Wednesday, February 8, 2017

Workflow Wednesday

Finding Cousins Using
Genetic Genealogy and Genealogical Research

Progress is being made in identifying my Lee ancestors, their descendants and extended family. My paternal grandmother was Alice Lee born in Wetumpka, Elmore County, Alabama on the 09 November 1887. Identifying the Lee family in which Alice Lee descended is important and I am working diligently to determine the correct line. So, these days’ genetic genealogy is on my mind. As I use this newest record to identify my ancestors and their families, educating myself in DNA testing is ongoing.
I have tested with all three DNA testing companies, and have tested my brother 67 Marker YDNA and autosomal – atDNA, two sisters, one paternal Lee cousin the YDNA 67 Marker and Autosomal – atDNA, one second cousin atDNA, two half cousins, a double first cousin, and a nephew. When I first became involved with DNA testing and learning how to interpret the results, I worked diligently learning all I could about genetic genealogy and using it with genealogical research.

Using YDNA test results, genealogical research, and family members with knowledge of the story, a family story was laid to rest. Matches from the autosomal DNA tests results and genealogical research for my paternal Meadows line has been successful in verifying that family line. Working with Edwards cousins, autosomal tests results, and genealogical research a common ancestor was identified, and the Edwards family has their rightful place in my family tree. These are just a few of the successes that I have experienced using DNA testing along with the fifteen years of genealogical research.

It was time to lay genetic genealogy aside for a while and gather information about others who were involved in the lives of my ancestors; that is, parents, grandparents, great-grandparents, great-great-grandparents, and so forth. I will do that by using cluster genealogy and get to know the family, extended family, friends, neighbors, and acquaintances of my direct line ancestors. Until I have information on those “other” people in my ancestors’ lives, using my atDNA results will be painstakingly slow; and even frustrating at times.

All of us who have researched for very long soon learned that our ancestors had siblings. I haven’t come across one ancestor in my research who was an only child. They had brothers, sisters, nieces, nephews, step-moms, step-dads, aunts, uncles, grandparents and the list goes on. By researching the family I really get to know them.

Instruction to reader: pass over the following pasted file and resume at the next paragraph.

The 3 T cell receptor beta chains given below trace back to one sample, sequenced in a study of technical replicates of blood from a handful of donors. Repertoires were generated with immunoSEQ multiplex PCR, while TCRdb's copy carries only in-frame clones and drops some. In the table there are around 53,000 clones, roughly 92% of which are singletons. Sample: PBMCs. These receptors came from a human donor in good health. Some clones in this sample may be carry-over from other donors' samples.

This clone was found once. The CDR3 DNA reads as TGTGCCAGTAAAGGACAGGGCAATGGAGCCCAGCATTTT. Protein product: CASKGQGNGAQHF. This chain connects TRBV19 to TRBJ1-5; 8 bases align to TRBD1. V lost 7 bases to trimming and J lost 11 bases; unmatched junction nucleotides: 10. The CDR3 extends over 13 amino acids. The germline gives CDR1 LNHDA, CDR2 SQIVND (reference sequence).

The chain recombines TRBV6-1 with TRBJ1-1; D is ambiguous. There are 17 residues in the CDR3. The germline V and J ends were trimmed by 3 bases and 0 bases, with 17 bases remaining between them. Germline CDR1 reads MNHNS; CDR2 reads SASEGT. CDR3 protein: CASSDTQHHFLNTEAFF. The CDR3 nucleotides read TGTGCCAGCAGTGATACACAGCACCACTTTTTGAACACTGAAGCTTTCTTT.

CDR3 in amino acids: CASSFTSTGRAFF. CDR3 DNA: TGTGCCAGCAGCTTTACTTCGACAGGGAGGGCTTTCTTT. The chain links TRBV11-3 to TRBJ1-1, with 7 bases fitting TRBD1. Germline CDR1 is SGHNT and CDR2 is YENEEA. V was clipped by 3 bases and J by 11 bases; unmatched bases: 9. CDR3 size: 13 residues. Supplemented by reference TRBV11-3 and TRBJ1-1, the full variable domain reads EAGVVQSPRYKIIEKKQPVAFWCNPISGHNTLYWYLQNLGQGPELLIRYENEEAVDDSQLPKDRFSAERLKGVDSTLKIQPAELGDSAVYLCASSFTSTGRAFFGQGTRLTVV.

Genetic genealogy was put aside for about a year, and researching my maternal line Kuhn (Coon) family was a priority. That was fun while it lasted. I periodically checked the Family Tree DNA website to look at the YDNA results. Recently when I checked the account of my paternal Lee cousin. Low and behold, after almost three years there is a name that showed up. I was elated to learn he had one person on the 37 Marker YDNA with a genetic distance of 2. That piqued my interest in DNA testing again. That was one of those “aha” moments. The happy dance was on!

This Lee cousin tested in 2013 and he died January 2016. He would be happy to know he has helped in finding a new Lee cousin and furthering the research on the paternal Lee family line.  Having a Lee paternal cousin YDNA tested was very important in verifying my Lee line and the all-important paper trail.

Working on this project continues. ■


The Family Tree Guide to DNA Testing and Genetic Genealogy by Blaine T. Bettinger is a resource that is invaluable for genealogists and a book that is easy to read and understand. Other learning aids that I have used in research in addition to the one by Blaine T. Bettinger are: 
DNA & Genetic Genealogy:  An Introduction by Diahan Southard
Genetic Genealogy in Practice by Blaine T. Bettinger and Debbie Parker Wayne
NextGen Genealogy The DNA Connection by  David R. Dowell
Genetic Genealogy The Basics and Beyond by Emily D. Aulicino
Trace Your Roots with DNA by Megan Smolenyak Smolenyak and Ann Turner
The Stranger in My Genes by Bill Griffeth 
Family History in the Genes by Chris Pomery
The DNA Testing Advisor: Finding Family:  My Search for Roots and the Secrets in My DNA by Richard Hill
Forensic Genealogy by Colleen Fitzpatrick, Phd
Unlocking Your Genetic History by Thomas H. Shawker, M. D. 

Webinars for DNA that I have subscribed to are Legacy Family Tree Webinars:
Family Tree DNA has webinars in the Learning Center about each test YDNA, Autosomal (atDNA), and Mitochondrial (mtDNA).
Ancestry DNA also has webinars in the Learning Center.

Blogs that I follow for DNA:
The Genetic Genealogist by Blaine T. Bettinger
DNAexplained - Genetic Genealogy by Roberta Estes
Kitty Cooper's Blog
Your Genetic Genealogist CeCe Moore
The Legal Genealogist by Judy Russell
Segmentology by Jim Bartlett He doesn't blog often but when he does his articles are very good.
Cruwys News by Debbie Kennett

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